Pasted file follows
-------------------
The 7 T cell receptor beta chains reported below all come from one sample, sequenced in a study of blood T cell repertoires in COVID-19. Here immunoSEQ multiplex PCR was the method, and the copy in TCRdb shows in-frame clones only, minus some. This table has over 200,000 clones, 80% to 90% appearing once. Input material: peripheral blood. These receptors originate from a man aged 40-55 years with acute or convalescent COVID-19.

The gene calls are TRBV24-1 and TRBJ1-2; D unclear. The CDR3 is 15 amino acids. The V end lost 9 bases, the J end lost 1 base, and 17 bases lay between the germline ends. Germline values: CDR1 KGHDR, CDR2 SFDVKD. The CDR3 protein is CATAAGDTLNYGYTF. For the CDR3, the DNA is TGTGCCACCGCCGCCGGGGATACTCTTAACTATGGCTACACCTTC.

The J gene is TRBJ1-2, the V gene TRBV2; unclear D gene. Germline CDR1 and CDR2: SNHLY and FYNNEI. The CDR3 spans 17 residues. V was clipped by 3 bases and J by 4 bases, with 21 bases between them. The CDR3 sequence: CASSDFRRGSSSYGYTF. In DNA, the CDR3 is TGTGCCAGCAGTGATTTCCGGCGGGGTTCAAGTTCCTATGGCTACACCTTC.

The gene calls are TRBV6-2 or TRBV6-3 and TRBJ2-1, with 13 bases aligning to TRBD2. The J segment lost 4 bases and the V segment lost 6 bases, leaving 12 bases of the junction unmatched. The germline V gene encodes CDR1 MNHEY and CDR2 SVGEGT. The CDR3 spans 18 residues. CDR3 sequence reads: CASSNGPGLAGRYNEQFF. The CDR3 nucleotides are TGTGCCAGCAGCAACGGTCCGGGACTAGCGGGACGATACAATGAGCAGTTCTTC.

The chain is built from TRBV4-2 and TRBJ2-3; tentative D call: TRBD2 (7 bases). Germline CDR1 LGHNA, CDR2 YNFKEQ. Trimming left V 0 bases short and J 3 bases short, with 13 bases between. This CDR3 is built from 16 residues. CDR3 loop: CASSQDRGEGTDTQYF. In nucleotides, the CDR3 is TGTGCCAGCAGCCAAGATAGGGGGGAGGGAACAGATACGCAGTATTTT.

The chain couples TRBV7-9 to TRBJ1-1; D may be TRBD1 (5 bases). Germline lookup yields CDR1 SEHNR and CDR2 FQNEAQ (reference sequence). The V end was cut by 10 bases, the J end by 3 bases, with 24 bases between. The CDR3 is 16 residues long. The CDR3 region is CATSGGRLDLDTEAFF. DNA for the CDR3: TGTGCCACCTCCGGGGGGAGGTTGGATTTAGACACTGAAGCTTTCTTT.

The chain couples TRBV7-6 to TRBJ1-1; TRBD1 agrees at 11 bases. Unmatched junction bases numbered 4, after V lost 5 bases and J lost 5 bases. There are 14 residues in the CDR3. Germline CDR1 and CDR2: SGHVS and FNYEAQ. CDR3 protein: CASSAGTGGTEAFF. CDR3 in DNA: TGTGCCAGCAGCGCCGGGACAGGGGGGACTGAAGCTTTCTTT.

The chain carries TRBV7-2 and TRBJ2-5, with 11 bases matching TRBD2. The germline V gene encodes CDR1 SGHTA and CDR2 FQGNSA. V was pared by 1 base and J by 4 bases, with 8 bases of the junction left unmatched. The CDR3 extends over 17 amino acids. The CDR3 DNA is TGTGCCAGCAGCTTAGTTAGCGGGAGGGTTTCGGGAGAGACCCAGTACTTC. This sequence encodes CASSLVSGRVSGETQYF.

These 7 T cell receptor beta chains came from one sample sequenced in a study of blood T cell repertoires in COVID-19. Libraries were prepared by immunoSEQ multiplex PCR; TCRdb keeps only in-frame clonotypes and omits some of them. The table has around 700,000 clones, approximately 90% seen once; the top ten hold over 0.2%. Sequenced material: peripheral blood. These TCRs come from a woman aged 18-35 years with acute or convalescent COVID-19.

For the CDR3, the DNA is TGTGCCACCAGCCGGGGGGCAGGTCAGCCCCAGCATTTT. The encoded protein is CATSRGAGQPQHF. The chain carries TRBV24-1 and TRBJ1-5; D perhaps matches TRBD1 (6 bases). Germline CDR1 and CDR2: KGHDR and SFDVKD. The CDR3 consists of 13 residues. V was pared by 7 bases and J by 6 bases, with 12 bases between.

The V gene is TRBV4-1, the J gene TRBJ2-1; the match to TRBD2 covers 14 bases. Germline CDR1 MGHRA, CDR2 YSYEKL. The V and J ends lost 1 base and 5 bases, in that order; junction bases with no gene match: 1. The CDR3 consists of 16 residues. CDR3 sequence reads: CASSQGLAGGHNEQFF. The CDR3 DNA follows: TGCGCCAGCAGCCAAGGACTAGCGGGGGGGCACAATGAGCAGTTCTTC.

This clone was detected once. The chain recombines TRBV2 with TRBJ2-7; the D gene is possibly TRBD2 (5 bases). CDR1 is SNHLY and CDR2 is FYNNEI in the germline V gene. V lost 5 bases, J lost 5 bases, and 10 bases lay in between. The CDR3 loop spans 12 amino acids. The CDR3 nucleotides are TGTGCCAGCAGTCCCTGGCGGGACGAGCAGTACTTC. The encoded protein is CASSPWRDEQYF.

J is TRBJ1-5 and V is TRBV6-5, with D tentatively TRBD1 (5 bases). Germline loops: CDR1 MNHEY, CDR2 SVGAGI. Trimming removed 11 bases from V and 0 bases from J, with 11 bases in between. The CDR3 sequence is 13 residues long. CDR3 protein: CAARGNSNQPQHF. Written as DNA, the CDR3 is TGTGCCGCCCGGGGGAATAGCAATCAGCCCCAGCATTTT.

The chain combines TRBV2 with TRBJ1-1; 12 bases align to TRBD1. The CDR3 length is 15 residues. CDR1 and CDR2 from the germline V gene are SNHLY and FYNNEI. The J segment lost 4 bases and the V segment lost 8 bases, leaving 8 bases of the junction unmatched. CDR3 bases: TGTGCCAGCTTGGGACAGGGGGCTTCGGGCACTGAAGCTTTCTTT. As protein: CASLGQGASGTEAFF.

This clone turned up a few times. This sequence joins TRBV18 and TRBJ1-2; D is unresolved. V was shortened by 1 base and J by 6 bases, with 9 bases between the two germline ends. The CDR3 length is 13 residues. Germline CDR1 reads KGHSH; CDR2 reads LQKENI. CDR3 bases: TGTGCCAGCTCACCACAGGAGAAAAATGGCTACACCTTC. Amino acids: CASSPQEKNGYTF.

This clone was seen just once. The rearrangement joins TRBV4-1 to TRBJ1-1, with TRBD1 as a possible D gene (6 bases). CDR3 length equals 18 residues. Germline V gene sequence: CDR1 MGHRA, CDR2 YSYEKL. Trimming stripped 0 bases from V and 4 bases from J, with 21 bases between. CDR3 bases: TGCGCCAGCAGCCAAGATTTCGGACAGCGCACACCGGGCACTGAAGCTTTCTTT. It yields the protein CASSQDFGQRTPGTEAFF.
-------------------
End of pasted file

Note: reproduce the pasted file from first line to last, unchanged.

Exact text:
The 7 T cell receptor beta chains reported below all come from one sample, sequenced in a study of blood T cell repertoires in COVID-19. Here immunoSEQ multiplex PCR was the method, and the copy in TCRdb shows in-frame clones only, minus some. This table has over 200,000 clones, 80% to 90% appearing once. Input material: peripheral blood. These receptors originate from a man aged 40-55 years with acute or convalescent COVID-19.

The gene calls are TRBV24-1 and TRBJ1-2; D unclear. The CDR3 is 15 amino acids. The V end lost 9 bases, the J end lost 1 base, and 17 bases lay between the germline ends. Germline values: CDR1 KGHDR, CDR2 SFDVKD. The CDR3 protein is CATAAGDTLNYGYTF. For the CDR3, the DNA is TGTGCCACCGCCGCCGGGGATACTCTTAACTATGGCTACACCTTC.

The J gene is TRBJ1-2, the V gene TRBV2; unclear D gene. Germline CDR1 and CDR2: SNHLY and FYNNEI. The CDR3 spans 17 residues. V was clipped by 3 bases and J by 4 bases, with 21 bases between them. The CDR3 sequence: CASSDFRRGSSSYGYTF. In DNA, the CDR3 is TGTGCCAGCAGTGATTTCCGGCGGGGTTCAAGTTCCTATGGCTACACCTTC.

The gene calls are TRBV6-2 or TRBV6-3 and TRBJ2-1, with 13 bases aligning to TRBD2. The J segment lost 4 bases and the V segment lost 6 bases, leaving 12 bases of the junction unmatched. The germline V gene encodes CDR1 MNHEY and CDR2 SVGEGT. The CDR3 spans 18 residues. CDR3 sequence reads: CASSNGPGLAGRYNEQFF. The CDR3 nucleotides are TGTGCCAGCAGCAACGGTCCGGGACTAGCGGGACGATACAATGAGCAGTTCTTC.

The chain is built from TRBV4-2 and TRBJ2-3; tentative D call: TRBD2 (7 bases). Germline CDR1 LGHNA, CDR2 YNFKEQ. Trimming left V 0 bases short and J 3 bases short, with 13 bases between. This CDR3 is built from 16 residues. CDR3 loop: CASSQDRGEGTDTQYF. In nucleotides, the CDR3 is TGTGCCAGCAGCCAAGATAGGGGGGAGGGAACAGATACGCAGTATTTT.

The chain couples TRBV7-9 to TRBJ1-1; D may be TRBD1 (5 bases). Germline lookup yields CDR1 SEHNR and CDR2 FQNEAQ (reference sequence). The V end was cut by 10 bases, the J end by 3 bases, with 24 bases between. The CDR3 is 16 residues long. The CDR3 region is CATSGGRLDLDTEAFF. DNA for the CDR3: TGTGCCACCTCCGGGGGGAGGTTGGATTTAGACACTGAAGCTTTCTTT.

The chain couples TRBV7-6 to TRBJ1-1; TRBD1 agrees at 11 bases. Unmatched junction bases numbered 4, after V lost 5 bases and J lost 5 bases. There are 14 residues in the CDR3. Germline CDR1 and CDR2: SGHVS and FNYEAQ. CDR3 protein: CASSAGTGGTEAFF. CDR3 in DNA: TGTGCCAGCAGCGCCGGGACAGGGGGGACTGAAGCTTTCTTT.

The chain carries TRBV7-2 and TRBJ2-5, with 11 bases matching TRBD2. The germline V gene encodes CDR1 SGHTA and CDR2 FQGNSA. V was pared by 1 base and J by 4 bases, with 8 bases of the junction left unmatched. The CDR3 extends over 17 amino acids. The CDR3 DNA is TGTGCCAGCAGCTTAGTTAGCGGGAGGGTTTCGGGAGAGACCCAGTACTTC. This sequence encodes CASSLVSGRVSGETQYF.

These 7 T cell receptor beta chains came from one sample sequenced in a study of blood T cell repertoires in COVID-19. Libraries were prepared by immunoSEQ multiplex PCR; TCRdb keeps only in-frame clonotypes and omits some of them. The table has around 700,000 clones, approximately 90% seen once; the top ten hold over 0.2%. Sequenced material: peripheral blood. These TCRs come from a woman aged 18-35 years with acute or convalescent COVID-19.

For the CDR3, the DNA is TGTGCCACCAGCCGGGGGGCAGGTCAGCCCCAGCATTTT. The encoded protein is CATSRGAGQPQHF. The chain carries TRBV24-1 and TRBJ1-5; D perhaps matches TRBD1 (6 bases). Germline CDR1 and CDR2: KGHDR and SFDVKD. The CDR3 consists of 13 residues. V was pared by 7 bases and J by 6 bases, with 12 bases between.

The V gene is TRBV4-1, the J gene TRBJ2-1; the match to TRBD2 covers 14 bases. Germline CDR1 MGHRA, CDR2 YSYEKL. The V and J ends lost 1 base and 5 bases, in that order; junction bases with no gene match: 1. The CDR3 consists of 16 residues. CDR3 sequence reads: CASSQGLAGGHNEQFF. The CDR3 DNA follows: TGCGCCAGCAGCCAAGGACTAGCGGGGGGGCACAATGAGCAGTTCTTC.

This clone was detected once. The chain recombines TRBV2 with TRBJ2-7; the D gene is possibly TRBD2 (5 bases). CDR1 is SNHLY and CDR2 is FYNNEI in the germline V gene. V lost 5 bases, J lost 5 bases, and 10 bases lay in between. The CDR3 loop spans 12 amino acids. The CDR3 nucleotides are TGTGCCAGCAGTCCCTGGCGGGACGAGCAGTACTTC. The encoded protein is CASSPWRDEQYF.

J is TRBJ1-5 and V is TRBV6-5, with D tentatively TRBD1 (5 bases). Germline loops: CDR1 MNHEY, CDR2 SVGAGI. Trimming removed 11 bases from V and 0 bases from J, with 11 bases in between. The CDR3 sequence is 13 residues long. CDR3 protein: CAARGNSNQPQHF. Written as DNA, the CDR3 is TGTGCCGCCCGGGGGAATAGCAATCAGCCCCAGCATTTT.

The chain combines TRBV2 with TRBJ1-1; 12 bases align to TRBD1. The CDR3 length is 15 residues. CDR1 and CDR2 from the germline V gene are SNHLY and FYNNEI. The J segment lost 4 bases and the V segment lost 8 bases, leaving 8 bases of the junction unmatched. CDR3 bases: TGTGCCAGCTTGGGACAGGGGGCTTCGGGCACTGAAGCTTTCTTT. As protein: CASLGQGASGTEAFF.

This clone turned up a few times. This sequence joins TRBV18 and TRBJ1-2; D is unresolved. V was shortened by 1 base and J by 6 bases, with 9 bases between the two germline ends. The CDR3 length is 13 residues. Germline CDR1 reads KGHSH; CDR2 reads LQKENI. CDR3 bases: TGTGCCAGCTCACCACAGGAGAAAAATGGCTACACCTTC. Amino acids: CASSPQEKNGYTF.

This clone was seen just once. The rearrangement joins TRBV4-1 to TRBJ1-1, with TRBD1 as a possible D gene (6 bases). CDR3 length equals 18 residues. Germline V gene sequence: CDR1 MGHRA, CDR2 YSYEKL. Trimming stripped 0 bases from V and 4 bases from J, with 21 bases between. CDR3 bases: TGCGCCAGCAGCCAAGATTTCGGACAGCGCACACCGGGCACTGAAGCTTTCTTT. It yields the protein CASSQDFGQRTPGTEAFF.